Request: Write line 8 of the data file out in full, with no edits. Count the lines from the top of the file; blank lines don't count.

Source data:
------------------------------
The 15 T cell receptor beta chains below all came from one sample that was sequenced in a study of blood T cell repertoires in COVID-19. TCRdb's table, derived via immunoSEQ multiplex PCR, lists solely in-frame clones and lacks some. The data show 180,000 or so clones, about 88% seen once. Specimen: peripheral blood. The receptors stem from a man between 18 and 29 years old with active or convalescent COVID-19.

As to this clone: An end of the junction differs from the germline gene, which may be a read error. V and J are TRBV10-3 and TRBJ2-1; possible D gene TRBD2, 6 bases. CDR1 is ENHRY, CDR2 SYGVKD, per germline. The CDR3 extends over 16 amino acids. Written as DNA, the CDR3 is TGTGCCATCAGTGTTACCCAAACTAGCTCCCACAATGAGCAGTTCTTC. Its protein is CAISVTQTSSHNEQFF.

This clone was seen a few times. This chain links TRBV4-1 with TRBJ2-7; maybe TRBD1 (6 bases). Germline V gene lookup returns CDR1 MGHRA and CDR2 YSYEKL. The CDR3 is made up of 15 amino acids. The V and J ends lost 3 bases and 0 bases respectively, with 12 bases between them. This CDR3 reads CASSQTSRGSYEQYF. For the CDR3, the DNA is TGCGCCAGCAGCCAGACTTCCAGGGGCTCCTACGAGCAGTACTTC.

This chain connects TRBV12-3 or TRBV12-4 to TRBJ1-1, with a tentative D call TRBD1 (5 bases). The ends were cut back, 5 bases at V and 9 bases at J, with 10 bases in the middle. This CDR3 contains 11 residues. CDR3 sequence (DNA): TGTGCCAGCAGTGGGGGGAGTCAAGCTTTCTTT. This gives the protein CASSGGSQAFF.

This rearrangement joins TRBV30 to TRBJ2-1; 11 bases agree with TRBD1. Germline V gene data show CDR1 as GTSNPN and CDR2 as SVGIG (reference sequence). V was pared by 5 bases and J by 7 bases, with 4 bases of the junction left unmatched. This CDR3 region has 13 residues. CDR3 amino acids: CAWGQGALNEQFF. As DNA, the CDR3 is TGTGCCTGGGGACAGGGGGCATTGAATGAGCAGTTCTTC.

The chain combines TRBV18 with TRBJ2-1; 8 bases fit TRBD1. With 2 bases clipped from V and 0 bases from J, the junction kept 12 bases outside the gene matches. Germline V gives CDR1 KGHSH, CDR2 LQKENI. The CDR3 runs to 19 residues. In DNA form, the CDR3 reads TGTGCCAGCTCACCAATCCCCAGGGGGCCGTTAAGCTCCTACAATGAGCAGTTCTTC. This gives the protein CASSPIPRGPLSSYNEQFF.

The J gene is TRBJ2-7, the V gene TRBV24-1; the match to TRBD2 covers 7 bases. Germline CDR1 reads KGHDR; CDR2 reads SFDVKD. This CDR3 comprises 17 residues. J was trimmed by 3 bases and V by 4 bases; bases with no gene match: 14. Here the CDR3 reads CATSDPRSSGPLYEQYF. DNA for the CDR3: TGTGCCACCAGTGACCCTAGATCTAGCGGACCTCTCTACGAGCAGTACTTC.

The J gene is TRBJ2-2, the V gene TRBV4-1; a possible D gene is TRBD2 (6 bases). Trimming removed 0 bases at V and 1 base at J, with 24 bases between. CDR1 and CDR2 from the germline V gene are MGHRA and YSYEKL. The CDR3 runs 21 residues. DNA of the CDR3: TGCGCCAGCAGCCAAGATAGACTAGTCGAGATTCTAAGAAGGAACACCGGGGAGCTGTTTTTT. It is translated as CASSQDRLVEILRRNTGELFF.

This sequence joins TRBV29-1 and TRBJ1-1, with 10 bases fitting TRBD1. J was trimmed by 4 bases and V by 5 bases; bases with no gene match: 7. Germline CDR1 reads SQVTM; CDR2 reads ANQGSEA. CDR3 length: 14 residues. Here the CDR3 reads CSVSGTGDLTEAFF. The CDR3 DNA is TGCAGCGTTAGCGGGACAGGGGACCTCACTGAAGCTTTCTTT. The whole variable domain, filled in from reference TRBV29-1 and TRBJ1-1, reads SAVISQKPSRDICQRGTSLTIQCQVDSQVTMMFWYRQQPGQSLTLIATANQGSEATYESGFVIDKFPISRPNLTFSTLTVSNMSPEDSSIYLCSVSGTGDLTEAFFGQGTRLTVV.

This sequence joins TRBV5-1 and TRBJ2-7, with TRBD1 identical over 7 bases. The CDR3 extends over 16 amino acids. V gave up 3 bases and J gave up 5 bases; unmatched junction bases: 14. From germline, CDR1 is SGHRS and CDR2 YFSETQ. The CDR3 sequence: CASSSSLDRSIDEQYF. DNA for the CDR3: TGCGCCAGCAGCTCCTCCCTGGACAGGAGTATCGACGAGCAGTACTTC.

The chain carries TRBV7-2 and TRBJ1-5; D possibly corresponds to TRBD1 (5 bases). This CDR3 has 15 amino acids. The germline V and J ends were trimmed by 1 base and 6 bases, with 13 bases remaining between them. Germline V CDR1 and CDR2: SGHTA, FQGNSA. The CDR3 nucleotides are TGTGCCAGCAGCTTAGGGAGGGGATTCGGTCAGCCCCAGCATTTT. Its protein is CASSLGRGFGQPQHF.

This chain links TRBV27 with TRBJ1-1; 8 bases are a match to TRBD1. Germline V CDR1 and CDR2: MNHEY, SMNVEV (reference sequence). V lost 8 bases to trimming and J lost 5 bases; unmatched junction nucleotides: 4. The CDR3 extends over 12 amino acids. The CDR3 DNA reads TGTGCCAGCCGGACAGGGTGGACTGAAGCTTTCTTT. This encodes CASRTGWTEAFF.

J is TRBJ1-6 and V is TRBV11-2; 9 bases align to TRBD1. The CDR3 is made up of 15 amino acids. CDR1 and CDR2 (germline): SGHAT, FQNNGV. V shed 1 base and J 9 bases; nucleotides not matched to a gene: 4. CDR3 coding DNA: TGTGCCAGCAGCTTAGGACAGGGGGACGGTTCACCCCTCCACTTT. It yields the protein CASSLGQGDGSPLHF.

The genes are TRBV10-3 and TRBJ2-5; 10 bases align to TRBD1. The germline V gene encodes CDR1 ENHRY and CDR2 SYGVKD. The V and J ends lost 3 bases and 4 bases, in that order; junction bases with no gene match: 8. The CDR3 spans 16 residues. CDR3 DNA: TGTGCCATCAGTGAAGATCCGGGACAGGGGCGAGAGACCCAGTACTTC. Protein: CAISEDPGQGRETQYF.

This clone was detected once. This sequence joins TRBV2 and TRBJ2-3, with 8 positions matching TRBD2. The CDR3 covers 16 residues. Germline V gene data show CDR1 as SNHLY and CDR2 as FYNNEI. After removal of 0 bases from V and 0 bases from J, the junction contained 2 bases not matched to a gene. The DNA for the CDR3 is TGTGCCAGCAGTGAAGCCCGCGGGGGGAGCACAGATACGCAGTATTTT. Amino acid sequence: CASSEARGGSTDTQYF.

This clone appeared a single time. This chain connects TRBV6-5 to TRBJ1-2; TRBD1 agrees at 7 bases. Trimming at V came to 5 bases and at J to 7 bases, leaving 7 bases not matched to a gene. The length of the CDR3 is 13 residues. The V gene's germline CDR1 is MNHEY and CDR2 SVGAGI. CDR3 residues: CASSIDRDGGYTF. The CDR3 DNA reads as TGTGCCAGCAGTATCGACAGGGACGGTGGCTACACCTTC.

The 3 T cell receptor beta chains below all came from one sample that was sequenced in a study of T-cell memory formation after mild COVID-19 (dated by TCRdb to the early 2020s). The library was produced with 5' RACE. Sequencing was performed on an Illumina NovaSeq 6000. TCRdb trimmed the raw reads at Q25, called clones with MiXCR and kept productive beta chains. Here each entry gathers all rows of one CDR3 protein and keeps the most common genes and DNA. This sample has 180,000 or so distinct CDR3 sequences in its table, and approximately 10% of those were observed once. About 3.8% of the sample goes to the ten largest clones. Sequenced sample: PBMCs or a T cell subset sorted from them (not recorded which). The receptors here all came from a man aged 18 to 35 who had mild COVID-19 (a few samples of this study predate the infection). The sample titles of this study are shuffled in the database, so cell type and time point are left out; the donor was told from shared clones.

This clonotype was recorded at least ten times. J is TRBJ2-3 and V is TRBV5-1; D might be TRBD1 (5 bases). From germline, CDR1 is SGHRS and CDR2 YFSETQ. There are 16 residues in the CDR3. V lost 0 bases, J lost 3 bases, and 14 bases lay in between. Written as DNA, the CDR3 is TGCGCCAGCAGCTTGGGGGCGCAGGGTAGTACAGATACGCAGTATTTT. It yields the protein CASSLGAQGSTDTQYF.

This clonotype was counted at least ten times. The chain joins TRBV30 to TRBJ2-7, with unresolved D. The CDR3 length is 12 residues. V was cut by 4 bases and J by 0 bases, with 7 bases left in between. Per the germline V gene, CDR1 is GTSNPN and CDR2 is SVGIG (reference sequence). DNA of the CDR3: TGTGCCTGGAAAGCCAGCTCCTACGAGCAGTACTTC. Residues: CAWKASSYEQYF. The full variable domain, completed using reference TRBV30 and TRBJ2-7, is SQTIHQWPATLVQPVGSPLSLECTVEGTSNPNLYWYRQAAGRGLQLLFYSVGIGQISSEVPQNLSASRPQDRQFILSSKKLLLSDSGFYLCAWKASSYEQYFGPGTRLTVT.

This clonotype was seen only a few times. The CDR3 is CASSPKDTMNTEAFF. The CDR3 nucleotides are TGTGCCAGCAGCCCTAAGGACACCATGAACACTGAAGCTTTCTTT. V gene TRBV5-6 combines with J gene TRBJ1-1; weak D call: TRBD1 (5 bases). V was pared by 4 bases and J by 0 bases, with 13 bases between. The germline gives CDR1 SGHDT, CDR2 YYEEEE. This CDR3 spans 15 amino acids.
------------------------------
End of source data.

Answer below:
The J gene is TRBJ2-2, the V gene TRBV4-1; a possible D gene is TRBD2 (6 bases). Trimming removed 0 bases at V and 1 base at J, with 24 bases between. CDR1 and CDR2 from the germline V gene are MGHRA and YSYEKL. The CDR3 runs 21 residues. DNA of the CDR3: TGCGCCAGCAGCCAAGATAGACTAGTCGAGATTCTAAGAAGGAACACCGGGGAGCTGTTTTTT. It is translated as CASSQDRLVEILRRNTGELFF.